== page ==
Women over 35 years of age, those with a previous affected child, and those with a positive family history have a higher risk of chromosomal problems and miscarriage. Prior to attempting pregnancy, women in this age group and those with high risk histories may wish to consult their physician or a genetic counselor about their chances of having a child with a chromosomal problem, such as Down syndrome, and the choice for prenatal genetic testing if pregnancy is achieved. Non-invasive screening may be performed during the first trimester or second trimester of pregnancy by combining sonographic evaluation of the fetus with biochemical testing of the mother's blood. A normal screening test means that the risk of a chromosomal abnormality is reduced, but not zero. Chorionic villus sampling and amniocentesis are two methods of confirming the diagnosis of a chromosomal abnormality when the screening test is positive. Both of these tests carry a small risk of miscarriage. Many parents want to know this information so they can make informed decisions about their pregnancy.

Racial or Ethnic Associations to Specific Diseases

  • Sickle Cell Disease: Anyone with African-American ancestry should be screened via hemoglobin electrophoresis for carrier status of this disease, as one in 10 may be a carrier.
  • Cystic fibrosis (CF): It is estimated that 3% to 10% of Caucasians carry a defective CF gene, but do not have symptoms because a person must inherit two defective CF genes, one from each parent, to develop the disease. CF is the most common, serious, inherited disease in Caucasians, and is more common in those of northern or central European background and Ashkenazi Jewish background.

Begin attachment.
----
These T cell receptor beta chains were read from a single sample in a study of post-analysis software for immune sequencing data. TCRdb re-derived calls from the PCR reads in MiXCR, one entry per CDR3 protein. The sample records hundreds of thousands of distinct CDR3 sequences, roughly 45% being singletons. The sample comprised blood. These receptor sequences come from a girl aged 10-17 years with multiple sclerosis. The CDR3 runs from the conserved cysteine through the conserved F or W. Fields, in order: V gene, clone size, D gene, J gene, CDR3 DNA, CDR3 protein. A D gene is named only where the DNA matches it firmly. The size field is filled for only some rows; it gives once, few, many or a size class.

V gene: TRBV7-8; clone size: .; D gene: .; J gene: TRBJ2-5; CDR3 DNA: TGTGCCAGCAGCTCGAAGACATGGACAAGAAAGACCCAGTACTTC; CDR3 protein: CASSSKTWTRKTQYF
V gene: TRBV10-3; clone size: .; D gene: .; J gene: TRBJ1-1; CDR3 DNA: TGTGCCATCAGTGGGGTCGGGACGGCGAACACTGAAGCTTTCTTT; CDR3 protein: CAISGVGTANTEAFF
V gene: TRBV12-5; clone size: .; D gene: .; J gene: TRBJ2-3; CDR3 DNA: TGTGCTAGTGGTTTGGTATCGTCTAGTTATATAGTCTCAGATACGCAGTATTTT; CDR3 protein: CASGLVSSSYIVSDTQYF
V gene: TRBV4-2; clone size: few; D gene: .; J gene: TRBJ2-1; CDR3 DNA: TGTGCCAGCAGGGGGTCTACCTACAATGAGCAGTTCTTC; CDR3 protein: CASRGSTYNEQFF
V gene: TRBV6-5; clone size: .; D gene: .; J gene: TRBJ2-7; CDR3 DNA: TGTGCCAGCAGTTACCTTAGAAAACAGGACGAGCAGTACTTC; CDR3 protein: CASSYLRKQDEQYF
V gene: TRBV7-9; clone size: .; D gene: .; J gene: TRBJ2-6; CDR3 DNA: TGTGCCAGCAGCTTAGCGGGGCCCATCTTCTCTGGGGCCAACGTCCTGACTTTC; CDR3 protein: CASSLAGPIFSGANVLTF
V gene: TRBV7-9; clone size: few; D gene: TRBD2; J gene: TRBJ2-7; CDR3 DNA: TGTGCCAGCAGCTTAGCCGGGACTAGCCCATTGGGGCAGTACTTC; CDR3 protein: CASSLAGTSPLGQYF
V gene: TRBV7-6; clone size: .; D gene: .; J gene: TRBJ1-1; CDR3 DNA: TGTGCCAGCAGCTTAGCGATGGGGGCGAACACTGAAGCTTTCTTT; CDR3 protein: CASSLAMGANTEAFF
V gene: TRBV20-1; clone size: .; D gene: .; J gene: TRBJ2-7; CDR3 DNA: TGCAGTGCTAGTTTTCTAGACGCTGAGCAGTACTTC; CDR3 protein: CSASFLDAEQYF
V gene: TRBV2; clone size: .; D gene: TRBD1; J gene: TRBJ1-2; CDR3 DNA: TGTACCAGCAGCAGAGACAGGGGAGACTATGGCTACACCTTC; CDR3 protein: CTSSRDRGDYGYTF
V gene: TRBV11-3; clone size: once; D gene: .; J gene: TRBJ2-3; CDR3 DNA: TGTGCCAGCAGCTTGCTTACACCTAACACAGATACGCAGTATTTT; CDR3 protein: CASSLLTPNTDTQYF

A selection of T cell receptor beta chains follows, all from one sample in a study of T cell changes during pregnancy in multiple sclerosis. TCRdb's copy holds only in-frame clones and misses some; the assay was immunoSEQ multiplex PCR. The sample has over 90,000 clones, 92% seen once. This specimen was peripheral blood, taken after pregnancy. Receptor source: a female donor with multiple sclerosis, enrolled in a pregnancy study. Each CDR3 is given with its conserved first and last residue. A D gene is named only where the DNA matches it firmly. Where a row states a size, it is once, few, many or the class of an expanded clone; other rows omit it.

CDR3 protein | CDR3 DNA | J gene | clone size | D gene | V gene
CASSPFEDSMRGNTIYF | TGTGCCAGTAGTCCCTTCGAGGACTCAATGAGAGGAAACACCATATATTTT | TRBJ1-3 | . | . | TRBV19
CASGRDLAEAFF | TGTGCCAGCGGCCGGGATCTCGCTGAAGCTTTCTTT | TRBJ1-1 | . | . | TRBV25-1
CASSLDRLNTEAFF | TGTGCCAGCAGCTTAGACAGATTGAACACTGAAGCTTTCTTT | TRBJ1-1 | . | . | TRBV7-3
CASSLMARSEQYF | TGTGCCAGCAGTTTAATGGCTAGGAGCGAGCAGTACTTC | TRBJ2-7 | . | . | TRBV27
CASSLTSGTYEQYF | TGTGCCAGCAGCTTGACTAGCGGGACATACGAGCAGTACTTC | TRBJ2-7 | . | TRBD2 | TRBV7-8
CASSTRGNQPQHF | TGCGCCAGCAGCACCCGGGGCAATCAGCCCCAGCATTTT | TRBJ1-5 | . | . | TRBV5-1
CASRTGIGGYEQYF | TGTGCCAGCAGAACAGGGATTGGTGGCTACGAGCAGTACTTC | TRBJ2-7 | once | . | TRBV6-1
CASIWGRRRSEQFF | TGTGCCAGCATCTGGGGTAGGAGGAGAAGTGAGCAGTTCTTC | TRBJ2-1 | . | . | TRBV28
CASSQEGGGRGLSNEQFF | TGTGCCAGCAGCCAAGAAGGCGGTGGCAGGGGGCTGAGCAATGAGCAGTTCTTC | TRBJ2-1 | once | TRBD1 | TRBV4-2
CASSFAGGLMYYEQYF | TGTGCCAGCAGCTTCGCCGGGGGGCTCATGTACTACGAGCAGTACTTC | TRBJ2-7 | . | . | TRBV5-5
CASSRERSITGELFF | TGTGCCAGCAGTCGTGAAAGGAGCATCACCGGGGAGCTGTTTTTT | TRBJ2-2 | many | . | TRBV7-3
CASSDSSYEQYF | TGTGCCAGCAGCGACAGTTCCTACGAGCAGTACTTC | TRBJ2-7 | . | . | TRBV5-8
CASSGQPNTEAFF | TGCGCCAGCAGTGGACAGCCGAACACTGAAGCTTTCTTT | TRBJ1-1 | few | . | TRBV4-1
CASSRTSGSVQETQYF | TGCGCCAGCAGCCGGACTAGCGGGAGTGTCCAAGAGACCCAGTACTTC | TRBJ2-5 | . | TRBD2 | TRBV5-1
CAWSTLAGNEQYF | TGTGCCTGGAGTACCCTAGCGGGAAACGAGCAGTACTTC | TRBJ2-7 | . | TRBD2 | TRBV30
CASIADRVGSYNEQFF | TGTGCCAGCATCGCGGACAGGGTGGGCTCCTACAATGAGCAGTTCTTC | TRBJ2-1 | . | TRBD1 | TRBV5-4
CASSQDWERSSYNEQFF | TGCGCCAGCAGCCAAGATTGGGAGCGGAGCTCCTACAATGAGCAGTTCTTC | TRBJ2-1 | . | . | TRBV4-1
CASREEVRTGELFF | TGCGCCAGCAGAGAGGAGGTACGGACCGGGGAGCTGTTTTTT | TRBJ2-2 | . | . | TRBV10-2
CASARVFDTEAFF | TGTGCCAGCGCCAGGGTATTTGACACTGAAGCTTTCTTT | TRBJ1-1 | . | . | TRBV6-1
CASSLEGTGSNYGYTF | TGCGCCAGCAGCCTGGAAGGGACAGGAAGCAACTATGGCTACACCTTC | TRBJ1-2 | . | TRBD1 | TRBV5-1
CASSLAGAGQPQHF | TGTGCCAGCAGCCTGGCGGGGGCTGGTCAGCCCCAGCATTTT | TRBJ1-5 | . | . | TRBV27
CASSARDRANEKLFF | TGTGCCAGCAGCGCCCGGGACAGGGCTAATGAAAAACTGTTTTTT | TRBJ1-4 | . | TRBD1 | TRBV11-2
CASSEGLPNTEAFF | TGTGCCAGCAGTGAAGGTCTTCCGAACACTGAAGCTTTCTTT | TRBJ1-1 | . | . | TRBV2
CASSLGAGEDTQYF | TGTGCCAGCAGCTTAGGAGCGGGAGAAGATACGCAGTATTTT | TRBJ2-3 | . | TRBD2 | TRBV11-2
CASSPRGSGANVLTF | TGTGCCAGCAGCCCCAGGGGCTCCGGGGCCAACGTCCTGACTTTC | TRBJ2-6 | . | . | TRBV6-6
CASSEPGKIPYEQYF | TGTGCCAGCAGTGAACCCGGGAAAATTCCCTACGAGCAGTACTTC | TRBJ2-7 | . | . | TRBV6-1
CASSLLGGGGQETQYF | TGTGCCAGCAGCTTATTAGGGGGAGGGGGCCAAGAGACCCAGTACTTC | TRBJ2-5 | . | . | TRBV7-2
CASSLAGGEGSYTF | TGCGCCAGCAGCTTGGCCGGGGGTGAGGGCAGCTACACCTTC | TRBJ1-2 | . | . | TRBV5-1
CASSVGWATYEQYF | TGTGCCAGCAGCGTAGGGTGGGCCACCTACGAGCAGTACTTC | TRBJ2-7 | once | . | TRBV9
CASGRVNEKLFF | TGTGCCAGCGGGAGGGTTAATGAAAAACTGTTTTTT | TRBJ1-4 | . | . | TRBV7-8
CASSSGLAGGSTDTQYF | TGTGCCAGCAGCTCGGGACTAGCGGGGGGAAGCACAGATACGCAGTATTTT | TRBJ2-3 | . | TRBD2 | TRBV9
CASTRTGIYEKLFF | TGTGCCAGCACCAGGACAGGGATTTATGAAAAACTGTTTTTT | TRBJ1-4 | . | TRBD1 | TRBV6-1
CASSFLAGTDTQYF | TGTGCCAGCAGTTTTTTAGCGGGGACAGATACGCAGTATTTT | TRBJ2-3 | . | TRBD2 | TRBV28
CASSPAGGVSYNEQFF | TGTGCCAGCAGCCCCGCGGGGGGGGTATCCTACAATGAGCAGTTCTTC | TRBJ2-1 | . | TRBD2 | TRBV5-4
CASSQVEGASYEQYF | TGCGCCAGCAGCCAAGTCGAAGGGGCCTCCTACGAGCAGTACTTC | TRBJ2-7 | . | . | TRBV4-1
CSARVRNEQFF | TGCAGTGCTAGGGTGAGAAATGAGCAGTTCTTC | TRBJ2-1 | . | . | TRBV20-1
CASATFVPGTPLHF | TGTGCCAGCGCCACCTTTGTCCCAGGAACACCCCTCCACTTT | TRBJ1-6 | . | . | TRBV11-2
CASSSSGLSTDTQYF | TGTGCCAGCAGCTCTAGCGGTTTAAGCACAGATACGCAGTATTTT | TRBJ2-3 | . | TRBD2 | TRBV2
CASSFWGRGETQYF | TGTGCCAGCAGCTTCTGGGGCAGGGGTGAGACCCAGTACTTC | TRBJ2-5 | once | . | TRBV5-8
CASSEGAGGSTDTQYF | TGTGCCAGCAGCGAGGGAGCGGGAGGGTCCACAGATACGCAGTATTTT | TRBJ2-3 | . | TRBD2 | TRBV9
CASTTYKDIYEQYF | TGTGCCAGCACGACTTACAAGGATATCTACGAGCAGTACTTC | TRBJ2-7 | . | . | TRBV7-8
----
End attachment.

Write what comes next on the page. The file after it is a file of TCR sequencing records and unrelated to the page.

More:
• Thalassemia: People of Greek, Italian, Mediterranean or southern Asian descent experience a high incidence of this disease. Patients can have a complete blood count (CBC) with mean corpuscular volume (MCV) to rule out the possibility of thalassemia. An MCV of &lt 80 should be evaluated further by hemoglobin electrophoresis. About 3% of the world’s population carries a gene for thalassemia.
  • Tay Sachs: This disease has a high incidence in Eastern European Jews and French Canadians.

Familial Associations with Specific Diseases

A family history of any of the following disorders should prompt genetic counseling, and when relevant, screening or testing for associated gene abnormalities or carrier status:

  • Down syndrome
  • Muscular Dystrophy
  • Tay Sachs
  • Chromosomal syndromes
  • Neurofibromatosis
  • Sickle Cell
  • Seizures
  • Unexplained still-births or neonatal deaths
  • Recurrent miscarriage
  • Huntington’s disease
  • Cystic Fibrosis
  • Hemophilia or other bleeding disorders
  • Mental retardation
  • Neural tube defects
  • Familial dysautonomia

Medical History/Conditions Associated with Genetic Conditions

  • Recurrent miscarriages may be due to chromosomal or genetic abnormalities. Women who experience two or more consecutive miscarriages are frequently screened to see if they carry abnormal chromosomes that predispose to miscarriage.
  • Congenital bilateral absence of vas deferens (absence of the two muscular tubes that carry sperm from the epididymis to the urethra, CBAVD) is associated with CF. The majority of men with CBAVD have CF. For couples where the man has CBAVD, the CF carrier status of the female partner must be determined.
  • Azoospermia (absence of sperm in semen) and severe oligospermia (very low sperm counts) have been associated with chromosomal and genetic abnormalities. Blood tests, including a karyotype (which looks at the number and structure of the chromosomes) and Y chromosome micro-deletion analysis (which looks for missing pieces of the Y chromosome), may be helpful in selected cases. If abnormalities are identified, genetic counseling is indicated.